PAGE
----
Bubbler is a trademarked name that refers to what some may call a drinking fountain.
History of device
The Bubbler' was developed in 1889 by the then-small Kohler Water Works (now Kohler Company) in Kohler, Wisconsin, which was already well-known for its faucet production. While Harlan Huckleby is credited with the actual design, it was Kohler who patented it and trademarked the name. The original Bubbler shot water one inch straight into the air, creating a bubbling texture, and the excess water ran back down over the sides of the nozzle. It was several years later before the Bubbler adopted the arc projection, which may have allowed the drinker to partake more easily, or was perceived to be more sanitary.
The bubbler concept took off and there were many copies. Since the name was trademarked, other companies named their fountains "The Gurgler" and "The Gusher".
Current usage of term
"Bubbler" is still used as a generic term in several regional dialects of the United States, originating in eastern Wisconsin and remaining well-known throughout the state. The term is widely used in NSW Australia. Oregon is also known to be quite familiar with the term, specifically in the Portland region where in the late 1800s Simon Benson installed 20 fountains, which are now known in the Portland area as "Benson Bubblers". It is also commonly used in New England, especially in the state of Rhode Island and in the cities of Worcester, MA and Lowell, MA. Despite its widespread usage in the aforementioned areas, the term "water fountain" is much more commonly used than "bubbler" throughout the remainder of North America.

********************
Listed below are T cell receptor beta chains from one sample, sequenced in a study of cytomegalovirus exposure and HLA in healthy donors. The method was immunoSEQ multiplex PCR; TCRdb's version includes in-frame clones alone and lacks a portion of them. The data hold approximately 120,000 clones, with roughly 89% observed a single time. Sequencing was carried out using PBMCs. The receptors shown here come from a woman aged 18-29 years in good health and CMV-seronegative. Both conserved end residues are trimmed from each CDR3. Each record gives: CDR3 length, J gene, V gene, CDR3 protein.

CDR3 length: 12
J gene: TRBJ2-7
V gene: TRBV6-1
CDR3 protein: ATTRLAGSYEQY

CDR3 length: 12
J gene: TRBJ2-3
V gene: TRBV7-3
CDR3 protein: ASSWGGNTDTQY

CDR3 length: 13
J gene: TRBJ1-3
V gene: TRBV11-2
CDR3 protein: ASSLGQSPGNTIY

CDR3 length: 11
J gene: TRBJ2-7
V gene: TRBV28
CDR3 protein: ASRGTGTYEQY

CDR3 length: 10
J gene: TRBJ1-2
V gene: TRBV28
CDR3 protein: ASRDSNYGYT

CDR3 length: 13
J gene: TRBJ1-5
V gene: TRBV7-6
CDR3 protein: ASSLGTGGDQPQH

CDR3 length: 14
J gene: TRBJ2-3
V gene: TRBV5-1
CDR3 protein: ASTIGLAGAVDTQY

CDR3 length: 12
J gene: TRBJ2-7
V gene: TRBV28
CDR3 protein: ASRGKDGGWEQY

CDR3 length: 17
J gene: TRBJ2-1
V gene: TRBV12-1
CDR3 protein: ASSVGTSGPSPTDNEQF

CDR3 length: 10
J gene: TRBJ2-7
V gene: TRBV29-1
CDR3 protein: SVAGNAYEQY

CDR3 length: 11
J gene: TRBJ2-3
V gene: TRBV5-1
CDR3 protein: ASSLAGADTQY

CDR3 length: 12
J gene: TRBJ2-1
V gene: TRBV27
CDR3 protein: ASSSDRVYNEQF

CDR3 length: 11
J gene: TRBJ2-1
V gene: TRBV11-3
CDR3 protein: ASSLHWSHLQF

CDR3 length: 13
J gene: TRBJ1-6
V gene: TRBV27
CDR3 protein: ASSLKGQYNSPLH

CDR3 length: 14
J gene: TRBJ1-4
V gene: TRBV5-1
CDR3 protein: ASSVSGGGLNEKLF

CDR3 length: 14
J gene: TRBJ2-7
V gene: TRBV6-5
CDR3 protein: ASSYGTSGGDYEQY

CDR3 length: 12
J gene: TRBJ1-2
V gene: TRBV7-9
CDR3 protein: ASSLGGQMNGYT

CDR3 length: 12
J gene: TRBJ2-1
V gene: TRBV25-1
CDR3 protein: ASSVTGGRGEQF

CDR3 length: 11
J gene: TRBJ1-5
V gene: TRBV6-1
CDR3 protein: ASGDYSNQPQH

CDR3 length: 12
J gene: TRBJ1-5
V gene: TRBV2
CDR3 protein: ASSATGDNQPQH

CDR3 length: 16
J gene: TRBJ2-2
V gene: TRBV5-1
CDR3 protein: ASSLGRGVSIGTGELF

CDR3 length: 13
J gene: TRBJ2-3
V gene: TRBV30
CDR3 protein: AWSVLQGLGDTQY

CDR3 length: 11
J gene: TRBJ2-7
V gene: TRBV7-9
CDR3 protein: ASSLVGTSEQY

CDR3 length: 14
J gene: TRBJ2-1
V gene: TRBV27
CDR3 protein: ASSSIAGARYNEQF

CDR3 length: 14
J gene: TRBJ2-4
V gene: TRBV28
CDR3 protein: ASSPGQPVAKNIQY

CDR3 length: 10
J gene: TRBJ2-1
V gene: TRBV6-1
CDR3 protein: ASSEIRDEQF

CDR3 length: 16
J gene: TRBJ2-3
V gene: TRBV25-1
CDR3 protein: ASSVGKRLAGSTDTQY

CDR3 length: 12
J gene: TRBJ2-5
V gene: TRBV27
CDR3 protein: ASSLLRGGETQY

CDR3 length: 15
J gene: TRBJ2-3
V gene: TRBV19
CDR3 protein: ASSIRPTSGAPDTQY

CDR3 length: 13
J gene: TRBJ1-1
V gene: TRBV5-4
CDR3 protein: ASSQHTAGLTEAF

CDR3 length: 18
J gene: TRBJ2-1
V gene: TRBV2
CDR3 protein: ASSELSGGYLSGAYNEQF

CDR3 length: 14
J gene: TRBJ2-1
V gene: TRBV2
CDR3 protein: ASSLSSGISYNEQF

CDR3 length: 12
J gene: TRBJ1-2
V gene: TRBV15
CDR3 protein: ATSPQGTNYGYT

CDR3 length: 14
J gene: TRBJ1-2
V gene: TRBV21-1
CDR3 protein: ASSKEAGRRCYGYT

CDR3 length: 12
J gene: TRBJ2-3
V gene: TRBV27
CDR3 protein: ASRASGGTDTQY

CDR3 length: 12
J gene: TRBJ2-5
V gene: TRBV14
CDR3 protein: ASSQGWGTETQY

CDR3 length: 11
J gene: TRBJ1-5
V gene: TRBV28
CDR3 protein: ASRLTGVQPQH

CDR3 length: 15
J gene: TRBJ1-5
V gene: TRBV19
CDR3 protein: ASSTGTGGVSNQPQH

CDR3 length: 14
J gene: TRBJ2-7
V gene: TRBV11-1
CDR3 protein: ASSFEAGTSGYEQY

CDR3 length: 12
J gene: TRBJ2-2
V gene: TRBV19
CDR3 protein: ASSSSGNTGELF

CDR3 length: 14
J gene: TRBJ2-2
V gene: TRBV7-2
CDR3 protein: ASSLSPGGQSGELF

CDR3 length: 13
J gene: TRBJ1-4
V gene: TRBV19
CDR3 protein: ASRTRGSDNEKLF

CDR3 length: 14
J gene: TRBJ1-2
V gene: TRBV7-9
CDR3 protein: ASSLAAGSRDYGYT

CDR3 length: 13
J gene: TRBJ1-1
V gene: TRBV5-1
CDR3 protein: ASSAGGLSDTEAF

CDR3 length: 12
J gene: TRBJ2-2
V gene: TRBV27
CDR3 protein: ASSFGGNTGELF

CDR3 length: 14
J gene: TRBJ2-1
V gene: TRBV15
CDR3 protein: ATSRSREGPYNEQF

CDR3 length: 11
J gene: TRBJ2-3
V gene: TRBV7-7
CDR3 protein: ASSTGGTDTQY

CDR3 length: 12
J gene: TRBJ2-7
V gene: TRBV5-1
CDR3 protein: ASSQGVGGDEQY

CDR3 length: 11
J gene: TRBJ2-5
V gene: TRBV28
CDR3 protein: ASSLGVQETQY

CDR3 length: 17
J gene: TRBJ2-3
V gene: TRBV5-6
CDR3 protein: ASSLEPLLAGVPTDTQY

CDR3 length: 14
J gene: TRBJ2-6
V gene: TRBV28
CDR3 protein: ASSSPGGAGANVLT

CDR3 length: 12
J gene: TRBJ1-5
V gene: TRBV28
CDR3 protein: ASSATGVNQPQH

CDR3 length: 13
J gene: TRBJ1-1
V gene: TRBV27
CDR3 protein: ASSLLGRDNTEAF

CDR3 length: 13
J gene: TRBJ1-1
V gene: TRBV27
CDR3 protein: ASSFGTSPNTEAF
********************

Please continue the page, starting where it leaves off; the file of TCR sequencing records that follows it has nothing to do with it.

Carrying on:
- The Kohler bubbler today
- Link to a catalogue picture of a bubbler in Sydney, NSW, Australia, poss. 1960s
- A City of Sydney reference to bubblers, including some historical photos
- Linguistic map of "bubbler" usage
- Dictionary of American Regional English "bubbler" entry and photo of the original bubbler
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Look at other dictionaries:
Bubbler — Bub bler, v. t. To cheat; to deceive. [1913 Webster] She has bubbled him out of his youth. Addison. [1913 Webster] The great Locke, who was seldom outwitted by false sounds, was nevertheless bubbled here. Sterne. [1913 Webster] … The Collaborative International Dictionary of English
Bubbler — Bub bler, n. 1. One who cheats. [1913 Webster] All the Jews, jobbers, bubblers, subscribers, projectors, etc. Pope. [1913 Webster] 2. (Zo[ o]l.) A fish of the Ohio river; so called from the noise it makes. [1913 Webster] … The Collaborative International Dictionary of English
bubbler — ☆ bubbler [bub′lər] n. a drinking fountain in which water is forced up in a small arc from a nozzle … English World dictionary
Bubbler — Ein Bubbler bzw. Bubbler System, manchmal auch als Dampfdrucksättiger bezeichnet, ist ein Bestandteil einer Anlage zur metallorganischen chemischen Gasphasenabscheidung (MOCVD). Sein Zweck ist es dabei, die als Ausgangsstoffe (Prekursoren)… … Deutsch Wikipedia
bubbler — n. 1) Water fountain. I m going to get a drink at the bubbler. 2) Water fountain. This has been submitted and is in the dictionary, but I would add that, as far as I know, this is another Rhode Island only term, like cabinet. Get a drink of water … Dictionary of american slang
bubbler — /ˈbʌblə / (say bubluh) noun Especially NSW and Qld a small fountain which ejects a jet of water into the drinker s mouth: *All you had to do was turn the tap and bend your pursed lips to the bubbler. –clive james, 1980. Compare Chiefly Victoria… … Australian English dictionary
bubbler — noun Date: 1914 1. a drinking fountain from which a stream of water bubbles upward 2. one that bubbles … New Collegiate Dictionary
bubbler — /bub leuhr/, n. 1. a drinking fountain that spouts water. 2. Chem. any device for bubbling gas through a liquid. [1710 20; BUBBLE + ER1] * * * … Universalium
bubbler — noun a) Any device that creates a bubbling action. b) A drinking fountain. Syn: drinking fountain, water fountain, bong … Wiktionary
bubbler — Смотри Барботер … Энциклопедический словарь по металлургии